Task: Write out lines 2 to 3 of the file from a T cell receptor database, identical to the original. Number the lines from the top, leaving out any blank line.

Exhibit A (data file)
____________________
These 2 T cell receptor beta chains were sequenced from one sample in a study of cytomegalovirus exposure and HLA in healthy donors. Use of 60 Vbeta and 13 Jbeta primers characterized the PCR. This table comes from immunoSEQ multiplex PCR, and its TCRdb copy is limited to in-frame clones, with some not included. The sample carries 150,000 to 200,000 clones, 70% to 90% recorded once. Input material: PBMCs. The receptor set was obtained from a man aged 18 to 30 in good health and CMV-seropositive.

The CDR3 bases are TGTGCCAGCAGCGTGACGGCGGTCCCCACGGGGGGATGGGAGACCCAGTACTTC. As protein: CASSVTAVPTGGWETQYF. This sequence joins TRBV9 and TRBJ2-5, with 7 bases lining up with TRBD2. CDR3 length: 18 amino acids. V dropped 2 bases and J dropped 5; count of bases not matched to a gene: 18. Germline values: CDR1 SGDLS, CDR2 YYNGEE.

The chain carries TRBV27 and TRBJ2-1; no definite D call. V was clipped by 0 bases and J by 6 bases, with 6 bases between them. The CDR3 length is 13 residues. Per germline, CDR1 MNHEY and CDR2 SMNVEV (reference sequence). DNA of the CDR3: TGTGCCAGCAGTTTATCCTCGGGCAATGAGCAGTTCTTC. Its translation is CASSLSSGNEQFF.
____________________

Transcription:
The CDR3 bases are TGTGCCAGCAGCGTGACGGCGGTCCCCACGGGGGGATGGGAGACCCAGTACTTC. As protein: CASSVTAVPTGGWETQYF. This sequence joins TRBV9 and TRBJ2-5, with 7 bases lining up with TRBD2. CDR3 length: 18 amino acids. V dropped 2 bases and J dropped 5; count of bases not matched to a gene: 18. Germline values: CDR1 SGDLS, CDR2 YYNGEE.

The chain carries TRBV27 and TRBJ2-1; no definite D call. V was clipped by 0 bases and J by 6 bases, with 6 bases between them. The CDR3 length is 13 residues. Per germline, CDR1 MNHEY and CDR2 SMNVEV (reference sequence). DNA of the CDR3: TGTGCCAGCAGTTTATCCTCGGGCAATGAGCAGTTCTTC. Its translation is CASSLSSGNEQFF.